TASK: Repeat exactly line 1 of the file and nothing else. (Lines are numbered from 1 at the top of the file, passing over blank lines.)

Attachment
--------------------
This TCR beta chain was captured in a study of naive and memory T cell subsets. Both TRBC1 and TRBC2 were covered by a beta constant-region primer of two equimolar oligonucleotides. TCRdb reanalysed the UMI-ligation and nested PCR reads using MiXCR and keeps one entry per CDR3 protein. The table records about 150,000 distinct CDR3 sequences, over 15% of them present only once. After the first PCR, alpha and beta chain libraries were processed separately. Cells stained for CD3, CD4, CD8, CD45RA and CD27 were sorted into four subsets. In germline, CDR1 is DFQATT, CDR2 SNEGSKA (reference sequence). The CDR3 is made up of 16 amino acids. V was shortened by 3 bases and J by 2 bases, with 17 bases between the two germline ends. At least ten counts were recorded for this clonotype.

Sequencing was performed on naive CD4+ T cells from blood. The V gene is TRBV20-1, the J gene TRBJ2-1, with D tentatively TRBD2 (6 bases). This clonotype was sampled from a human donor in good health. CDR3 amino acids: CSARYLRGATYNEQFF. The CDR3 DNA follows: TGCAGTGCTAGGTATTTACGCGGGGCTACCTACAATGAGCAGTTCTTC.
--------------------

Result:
This TCR beta chain was captured in a study of naive and memory T cell subsets. Both TRBC1 and TRBC2 were covered by a beta constant-region primer of two equimolar oligonucleotides. TCRdb reanalysed the UMI-ligation and nested PCR reads using MiXCR and keeps one entry per CDR3 protein. The table records about 150,000 distinct CDR3 sequences, over 15% of them present only once. After the first PCR, alpha and beta chain libraries were processed separately. Cells stained for CD3, CD4, CD8, CD45RA and CD27 were sorted into four subsets. In germline, CDR1 is DFQATT, CDR2 SNEGSKA (reference sequence). The CDR3 is made up of 16 amino acids. V was shortened by 3 bases and J by 2 bases, with 17 bases between the two germline ends. At least ten counts were recorded for this clonotype.